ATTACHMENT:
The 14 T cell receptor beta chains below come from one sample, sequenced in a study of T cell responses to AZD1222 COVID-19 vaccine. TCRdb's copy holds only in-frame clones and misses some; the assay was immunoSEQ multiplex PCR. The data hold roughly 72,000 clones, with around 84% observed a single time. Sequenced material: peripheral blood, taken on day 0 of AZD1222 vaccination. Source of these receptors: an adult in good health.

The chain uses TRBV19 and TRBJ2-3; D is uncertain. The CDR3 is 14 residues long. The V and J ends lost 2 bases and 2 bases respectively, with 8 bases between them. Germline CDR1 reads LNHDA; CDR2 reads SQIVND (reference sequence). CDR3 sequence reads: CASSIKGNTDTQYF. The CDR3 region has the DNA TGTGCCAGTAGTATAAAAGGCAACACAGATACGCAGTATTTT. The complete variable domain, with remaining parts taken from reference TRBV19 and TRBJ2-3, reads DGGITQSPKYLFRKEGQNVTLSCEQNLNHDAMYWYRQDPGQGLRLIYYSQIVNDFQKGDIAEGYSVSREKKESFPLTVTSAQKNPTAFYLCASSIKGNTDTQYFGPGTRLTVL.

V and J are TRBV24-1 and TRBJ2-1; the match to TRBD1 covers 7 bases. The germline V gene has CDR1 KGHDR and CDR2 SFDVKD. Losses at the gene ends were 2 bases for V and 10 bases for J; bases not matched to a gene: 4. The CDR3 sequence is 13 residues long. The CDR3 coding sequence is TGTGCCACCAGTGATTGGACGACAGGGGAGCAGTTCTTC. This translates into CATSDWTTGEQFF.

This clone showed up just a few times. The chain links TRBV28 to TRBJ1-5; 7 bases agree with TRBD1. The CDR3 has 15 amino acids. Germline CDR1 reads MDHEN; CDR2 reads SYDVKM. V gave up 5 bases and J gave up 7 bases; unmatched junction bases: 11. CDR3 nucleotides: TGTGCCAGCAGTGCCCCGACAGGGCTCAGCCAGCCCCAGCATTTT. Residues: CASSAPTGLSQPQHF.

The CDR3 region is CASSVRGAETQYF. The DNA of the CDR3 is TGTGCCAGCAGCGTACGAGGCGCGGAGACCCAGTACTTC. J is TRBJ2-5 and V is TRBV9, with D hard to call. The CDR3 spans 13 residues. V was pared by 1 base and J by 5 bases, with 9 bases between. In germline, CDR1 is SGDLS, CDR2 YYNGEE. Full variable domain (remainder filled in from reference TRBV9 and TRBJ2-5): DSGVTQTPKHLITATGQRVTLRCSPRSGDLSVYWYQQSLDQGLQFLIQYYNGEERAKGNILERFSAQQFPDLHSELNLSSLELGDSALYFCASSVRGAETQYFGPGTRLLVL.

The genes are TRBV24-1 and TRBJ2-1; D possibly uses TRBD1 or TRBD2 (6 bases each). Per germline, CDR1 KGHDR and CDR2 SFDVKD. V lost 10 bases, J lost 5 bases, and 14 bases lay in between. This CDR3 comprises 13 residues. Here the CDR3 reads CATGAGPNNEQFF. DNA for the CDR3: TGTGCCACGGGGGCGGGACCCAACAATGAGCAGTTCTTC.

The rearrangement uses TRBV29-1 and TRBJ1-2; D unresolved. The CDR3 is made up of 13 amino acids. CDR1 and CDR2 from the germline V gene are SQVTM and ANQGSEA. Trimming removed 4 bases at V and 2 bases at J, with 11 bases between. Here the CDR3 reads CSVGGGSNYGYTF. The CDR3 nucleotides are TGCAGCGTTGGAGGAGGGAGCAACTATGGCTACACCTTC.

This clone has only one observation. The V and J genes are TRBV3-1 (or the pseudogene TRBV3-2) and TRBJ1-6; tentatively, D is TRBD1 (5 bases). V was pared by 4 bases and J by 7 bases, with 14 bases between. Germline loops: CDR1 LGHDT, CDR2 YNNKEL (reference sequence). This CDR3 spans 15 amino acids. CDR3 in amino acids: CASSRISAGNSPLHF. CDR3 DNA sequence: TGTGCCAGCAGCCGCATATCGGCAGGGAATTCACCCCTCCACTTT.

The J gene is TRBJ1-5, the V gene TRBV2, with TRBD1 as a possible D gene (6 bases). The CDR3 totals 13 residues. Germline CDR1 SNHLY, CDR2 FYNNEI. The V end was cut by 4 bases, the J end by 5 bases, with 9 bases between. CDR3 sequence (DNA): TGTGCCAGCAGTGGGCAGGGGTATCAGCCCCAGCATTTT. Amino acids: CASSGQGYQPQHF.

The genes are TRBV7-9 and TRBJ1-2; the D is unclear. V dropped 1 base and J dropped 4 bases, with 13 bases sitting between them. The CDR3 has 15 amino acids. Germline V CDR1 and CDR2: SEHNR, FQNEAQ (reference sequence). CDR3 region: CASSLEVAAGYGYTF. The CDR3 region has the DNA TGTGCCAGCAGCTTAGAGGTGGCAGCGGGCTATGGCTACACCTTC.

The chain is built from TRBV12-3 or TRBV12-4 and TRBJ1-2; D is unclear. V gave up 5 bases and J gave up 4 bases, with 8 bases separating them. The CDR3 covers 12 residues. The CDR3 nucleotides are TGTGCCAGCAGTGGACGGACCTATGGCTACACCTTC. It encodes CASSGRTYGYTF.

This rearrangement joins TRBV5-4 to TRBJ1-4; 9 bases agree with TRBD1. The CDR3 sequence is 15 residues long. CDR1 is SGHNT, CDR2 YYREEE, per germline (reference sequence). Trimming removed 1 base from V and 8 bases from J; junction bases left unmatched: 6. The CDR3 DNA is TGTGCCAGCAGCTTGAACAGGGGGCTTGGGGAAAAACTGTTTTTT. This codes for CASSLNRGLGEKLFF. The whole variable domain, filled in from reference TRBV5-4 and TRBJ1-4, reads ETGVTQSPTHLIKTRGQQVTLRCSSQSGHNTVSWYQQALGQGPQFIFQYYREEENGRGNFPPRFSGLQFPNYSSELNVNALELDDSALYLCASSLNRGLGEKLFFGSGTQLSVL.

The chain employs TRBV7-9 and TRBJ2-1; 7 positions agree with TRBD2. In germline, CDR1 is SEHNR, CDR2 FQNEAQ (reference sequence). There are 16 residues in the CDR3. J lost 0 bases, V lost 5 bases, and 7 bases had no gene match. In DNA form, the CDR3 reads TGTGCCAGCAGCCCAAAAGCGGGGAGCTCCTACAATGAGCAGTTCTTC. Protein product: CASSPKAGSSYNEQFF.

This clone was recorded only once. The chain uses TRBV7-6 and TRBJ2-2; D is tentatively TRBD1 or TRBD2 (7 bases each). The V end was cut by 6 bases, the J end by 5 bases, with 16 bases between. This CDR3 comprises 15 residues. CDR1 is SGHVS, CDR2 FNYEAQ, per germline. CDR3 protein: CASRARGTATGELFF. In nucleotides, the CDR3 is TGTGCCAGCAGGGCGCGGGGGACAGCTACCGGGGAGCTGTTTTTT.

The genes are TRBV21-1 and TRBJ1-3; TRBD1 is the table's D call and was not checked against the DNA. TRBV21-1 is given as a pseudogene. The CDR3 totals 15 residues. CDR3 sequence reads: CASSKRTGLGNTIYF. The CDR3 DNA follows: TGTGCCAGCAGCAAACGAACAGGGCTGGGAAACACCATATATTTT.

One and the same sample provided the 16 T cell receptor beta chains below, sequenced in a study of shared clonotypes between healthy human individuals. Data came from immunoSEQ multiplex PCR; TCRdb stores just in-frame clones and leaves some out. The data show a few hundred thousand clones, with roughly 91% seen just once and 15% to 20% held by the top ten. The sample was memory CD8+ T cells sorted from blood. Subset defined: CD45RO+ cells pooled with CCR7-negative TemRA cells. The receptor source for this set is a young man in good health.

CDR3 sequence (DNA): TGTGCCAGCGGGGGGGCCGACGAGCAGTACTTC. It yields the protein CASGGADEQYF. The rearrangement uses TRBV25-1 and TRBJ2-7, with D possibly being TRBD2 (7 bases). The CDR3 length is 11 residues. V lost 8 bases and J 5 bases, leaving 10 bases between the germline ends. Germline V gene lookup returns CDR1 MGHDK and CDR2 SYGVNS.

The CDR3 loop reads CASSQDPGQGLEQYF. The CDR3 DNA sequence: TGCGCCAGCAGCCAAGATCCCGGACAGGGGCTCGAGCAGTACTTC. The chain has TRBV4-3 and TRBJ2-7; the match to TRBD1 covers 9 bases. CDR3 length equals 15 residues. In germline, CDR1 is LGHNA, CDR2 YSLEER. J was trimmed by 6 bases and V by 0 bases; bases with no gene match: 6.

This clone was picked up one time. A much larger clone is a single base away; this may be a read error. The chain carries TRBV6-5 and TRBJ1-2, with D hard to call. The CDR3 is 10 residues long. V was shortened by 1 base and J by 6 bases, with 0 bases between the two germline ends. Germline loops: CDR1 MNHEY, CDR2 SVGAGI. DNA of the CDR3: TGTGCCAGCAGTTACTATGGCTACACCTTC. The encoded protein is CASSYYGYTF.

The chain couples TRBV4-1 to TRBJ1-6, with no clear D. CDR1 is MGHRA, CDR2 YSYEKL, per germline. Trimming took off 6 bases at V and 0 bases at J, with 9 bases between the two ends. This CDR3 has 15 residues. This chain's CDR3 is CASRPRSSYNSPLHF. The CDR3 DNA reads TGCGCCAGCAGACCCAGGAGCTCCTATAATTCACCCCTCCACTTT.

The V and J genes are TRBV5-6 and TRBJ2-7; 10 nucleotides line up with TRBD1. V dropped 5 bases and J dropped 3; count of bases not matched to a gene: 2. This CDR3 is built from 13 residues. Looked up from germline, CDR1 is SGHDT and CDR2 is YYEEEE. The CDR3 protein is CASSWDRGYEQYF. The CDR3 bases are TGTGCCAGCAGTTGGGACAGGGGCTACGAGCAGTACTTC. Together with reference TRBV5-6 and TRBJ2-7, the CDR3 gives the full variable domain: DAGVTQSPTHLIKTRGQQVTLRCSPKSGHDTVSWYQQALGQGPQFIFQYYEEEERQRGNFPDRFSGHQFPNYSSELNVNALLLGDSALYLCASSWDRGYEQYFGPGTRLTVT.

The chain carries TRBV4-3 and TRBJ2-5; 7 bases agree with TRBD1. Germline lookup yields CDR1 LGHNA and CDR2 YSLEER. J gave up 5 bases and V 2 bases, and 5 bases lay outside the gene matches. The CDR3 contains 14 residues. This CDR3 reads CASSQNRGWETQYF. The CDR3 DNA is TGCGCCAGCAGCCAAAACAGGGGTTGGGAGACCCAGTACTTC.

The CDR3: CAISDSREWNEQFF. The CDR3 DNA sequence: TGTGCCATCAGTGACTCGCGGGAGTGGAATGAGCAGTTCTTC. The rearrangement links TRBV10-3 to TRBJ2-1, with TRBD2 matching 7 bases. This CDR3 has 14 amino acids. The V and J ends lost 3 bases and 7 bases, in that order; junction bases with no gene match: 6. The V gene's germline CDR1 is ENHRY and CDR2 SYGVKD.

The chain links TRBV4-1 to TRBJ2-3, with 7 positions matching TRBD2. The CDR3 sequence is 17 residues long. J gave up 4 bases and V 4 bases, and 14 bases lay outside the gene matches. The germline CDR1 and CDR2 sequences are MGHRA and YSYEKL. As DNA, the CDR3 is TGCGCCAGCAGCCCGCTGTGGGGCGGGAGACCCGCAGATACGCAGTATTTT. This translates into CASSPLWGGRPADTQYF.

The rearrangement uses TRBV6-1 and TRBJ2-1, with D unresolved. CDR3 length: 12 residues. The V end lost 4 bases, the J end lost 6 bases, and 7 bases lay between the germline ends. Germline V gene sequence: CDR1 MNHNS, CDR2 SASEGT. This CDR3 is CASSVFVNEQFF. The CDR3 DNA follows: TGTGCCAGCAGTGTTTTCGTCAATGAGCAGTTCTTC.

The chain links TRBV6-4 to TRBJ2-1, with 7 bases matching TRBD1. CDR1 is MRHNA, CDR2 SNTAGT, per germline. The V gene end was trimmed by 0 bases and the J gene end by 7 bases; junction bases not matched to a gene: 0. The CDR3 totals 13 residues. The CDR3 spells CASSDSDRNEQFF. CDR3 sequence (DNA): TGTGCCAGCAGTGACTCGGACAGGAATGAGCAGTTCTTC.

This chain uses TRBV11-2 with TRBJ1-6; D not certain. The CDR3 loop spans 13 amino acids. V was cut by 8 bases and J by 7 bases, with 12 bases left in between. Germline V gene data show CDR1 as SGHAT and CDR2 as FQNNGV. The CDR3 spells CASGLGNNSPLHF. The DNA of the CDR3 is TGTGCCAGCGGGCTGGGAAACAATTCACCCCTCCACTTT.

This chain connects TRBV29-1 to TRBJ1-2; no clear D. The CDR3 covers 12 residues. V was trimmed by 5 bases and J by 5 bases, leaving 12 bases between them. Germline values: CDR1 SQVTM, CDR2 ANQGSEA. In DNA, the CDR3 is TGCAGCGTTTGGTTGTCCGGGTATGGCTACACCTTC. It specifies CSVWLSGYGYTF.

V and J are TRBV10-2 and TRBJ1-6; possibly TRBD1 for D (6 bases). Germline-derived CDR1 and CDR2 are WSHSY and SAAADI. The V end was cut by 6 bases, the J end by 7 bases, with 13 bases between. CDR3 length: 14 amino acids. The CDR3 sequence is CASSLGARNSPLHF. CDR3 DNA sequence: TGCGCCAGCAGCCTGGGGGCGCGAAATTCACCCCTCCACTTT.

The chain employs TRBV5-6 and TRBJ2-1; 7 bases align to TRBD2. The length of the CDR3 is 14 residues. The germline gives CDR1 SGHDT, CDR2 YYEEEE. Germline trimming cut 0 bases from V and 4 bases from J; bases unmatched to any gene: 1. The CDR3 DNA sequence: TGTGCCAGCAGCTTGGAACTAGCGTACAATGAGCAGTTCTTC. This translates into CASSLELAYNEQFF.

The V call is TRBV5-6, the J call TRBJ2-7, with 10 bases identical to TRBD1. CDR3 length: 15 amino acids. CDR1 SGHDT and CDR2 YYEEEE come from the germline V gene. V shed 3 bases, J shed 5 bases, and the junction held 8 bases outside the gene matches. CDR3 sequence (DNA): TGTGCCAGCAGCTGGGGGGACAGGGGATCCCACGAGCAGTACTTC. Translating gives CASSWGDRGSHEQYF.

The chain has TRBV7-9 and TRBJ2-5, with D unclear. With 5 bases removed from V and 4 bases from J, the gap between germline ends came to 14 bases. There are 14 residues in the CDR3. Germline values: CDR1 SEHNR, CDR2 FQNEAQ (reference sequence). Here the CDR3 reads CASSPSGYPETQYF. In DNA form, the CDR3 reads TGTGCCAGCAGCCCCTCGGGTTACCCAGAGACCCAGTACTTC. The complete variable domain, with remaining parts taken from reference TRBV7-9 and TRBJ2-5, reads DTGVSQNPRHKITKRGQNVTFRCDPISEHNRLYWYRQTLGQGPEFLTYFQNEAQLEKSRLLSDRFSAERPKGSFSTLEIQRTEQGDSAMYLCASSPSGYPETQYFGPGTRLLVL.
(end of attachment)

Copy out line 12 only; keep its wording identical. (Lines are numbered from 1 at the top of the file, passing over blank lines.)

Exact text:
This rearrangement joins TRBV5-4 to TRBJ1-4; 9 bases agree with TRBD1. The CDR3 sequence is 15 residues long. CDR1 is SGHNT, CDR2 YYREEE, per germline (reference sequence). Trimming removed 1 base from V and 8 bases from J; junction bases left unmatched: 6. The CDR3 DNA is TGTGCCAGCAGCTTGAACAGGGGGCTTGGGGAAAAACTGTTTTTT. This codes for CASSLNRGLGEKLFF. The whole variable domain, filled in from reference TRBV5-4 and TRBJ1-4, reads ETGVTQSPTHLIKTRGQQVTLRCSSQSGHNTVSWYQQALGQGPQFIFQYYREEENGRGNFPPRFSGLQFPNYSSELNVNALELDDSALYLCASSLNRGLGEKLFFGSGTQLSVL.